Noonan claims Budget 2014 'could have been tougher'
on 15/10/2013 15:17:52
Austerity measures in Budget 2014 could have been worse, Finance Minister Michael Noonan has said .
He claimed the Government took a decision to ease up on hard-hitting spending cuts and tax hikes in a €2.5bn package because the Irish people have already suffered.
"As WB Yeats said in Easter 1916 , 'too long a sacrifice can make a stone of the heart'," he said.
"I know that there is a view that the consolidation should go further, but people have already made many sacrifices."
The latest in a long line of austerity budgets to hit Ireland over the last five years means nearly €30bn has been sucked from the economy.
Spending initiatives and tax hikes being announced include:
* An 8% rise from 33% to 41% in Dirt tax - the tax paid on interest earned in bank accounts;
* Free GP care to all under-fives;
* The cost of a pack of 20 cigarettes is to increase by 10 cents;
* The excise duty on a pint of beer or cider, and a standard measure of spirits, is to go up by 10 cents;
* The duty on a bottle of wine is to increase by 50 cents;
* The air travel tax will end on April 1 next year;
* The 0.6% stamp duty levy on pension fund assets is to increase to 0.75% for next year. It will fall to 0.15% for 2015;
* The special 9% VAT rate for tourism-related services is to be retained.
Despite international pressure, Mr Noonan insisted there will be no change in Ireland's 12.5% corporation tax rate.
But against the backdrop of global debate on tax avoidance, he said laws will be tightened to copper-fasten Ireland's reputation for foreign investors.
"Let me be crystal clear," he said.
"Ireland wants to be part of the solution to this global tax challenge, not part of the problem."
Mr Noonan announced a new international tax strategy statement while legislation will be tweaked to prevent Irish registered companies claiming they are "stateless" in terms of their place of tax residency.
"Countries are increasingly competing more and more aggressively for mobile foreign direct investment," said Mr Noonan.
"I want Ireland to play fair - as we have always done - and I want Ireland to play to win. That is why I will continue to examine ways in which Ireland can ensure that our corporate tax regime remains competitive."
Irish banks will be hit with an annual €150m levy from next year until 2016.
Mr Noonan said the levy, similar to those in other European countries, reflects the significant role played by the banking sector in the economic crisis.
The finance minister said by the time the Budget measures are passed into law on January 1, Ireland should have left the bailout programme.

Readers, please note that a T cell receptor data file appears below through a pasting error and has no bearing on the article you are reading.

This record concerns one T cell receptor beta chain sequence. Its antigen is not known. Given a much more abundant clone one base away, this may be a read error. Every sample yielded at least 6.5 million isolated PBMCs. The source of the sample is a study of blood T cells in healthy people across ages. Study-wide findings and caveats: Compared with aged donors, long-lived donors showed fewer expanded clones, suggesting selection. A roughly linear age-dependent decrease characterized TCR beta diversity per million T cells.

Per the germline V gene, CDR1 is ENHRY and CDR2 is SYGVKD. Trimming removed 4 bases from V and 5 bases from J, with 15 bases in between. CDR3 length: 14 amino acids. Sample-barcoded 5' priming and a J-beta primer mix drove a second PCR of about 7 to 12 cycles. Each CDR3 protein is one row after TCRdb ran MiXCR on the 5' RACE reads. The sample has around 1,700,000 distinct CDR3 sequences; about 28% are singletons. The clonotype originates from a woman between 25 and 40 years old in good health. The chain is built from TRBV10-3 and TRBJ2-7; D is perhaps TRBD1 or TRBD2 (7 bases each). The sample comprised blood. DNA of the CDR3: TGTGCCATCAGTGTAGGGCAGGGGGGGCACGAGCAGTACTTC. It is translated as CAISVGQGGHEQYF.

"We will have closed this chapter of Ireland's history that began for most of us with the Governor of the Central Bank announcing to the Irish public that the country would be forced to turn to the lenders of last resort," he said.
"There will be no promissory notes, there will be no Anglo Irish Bank and there will be no bank guarantee. We will have exited the programme and Ireland will have been handed back her purse."
But he warned many difficult choices will have to be made in the years ahead.
"We are well along the recovery path and it is time now, as a nation, to begin to look forward," he said.
Under spending cuts, it was announced that:
*Dole payments to jobseekers aged 22 to 24 are to be cut from €144 to €100 per week
* Jobseekers aged 25 will see personal rate reduced from €188 to €144 per week
* Telephone allowance for pensioners is to be scrapped
* Maternity benefit is to be standardised to €230 per week for new claimants
* Number of waiting days for illness benefit will increase from three days to six days
There will be no reduction in basic social welfare rates for people of working age and pensioners and there will be no changes to child benefit or the weekly fuel allowance.
Elsewhere, maternity rates are being standardised. Rather than having varying levels based on contributions a mother has made, a single benefit of €230 a week will be introduced from January saving €30m a year.
A new illness benefit arrangement is being put in place increasing the number of waiting days from three days to six days.
Child benefit rates are being maintained at €130 a month.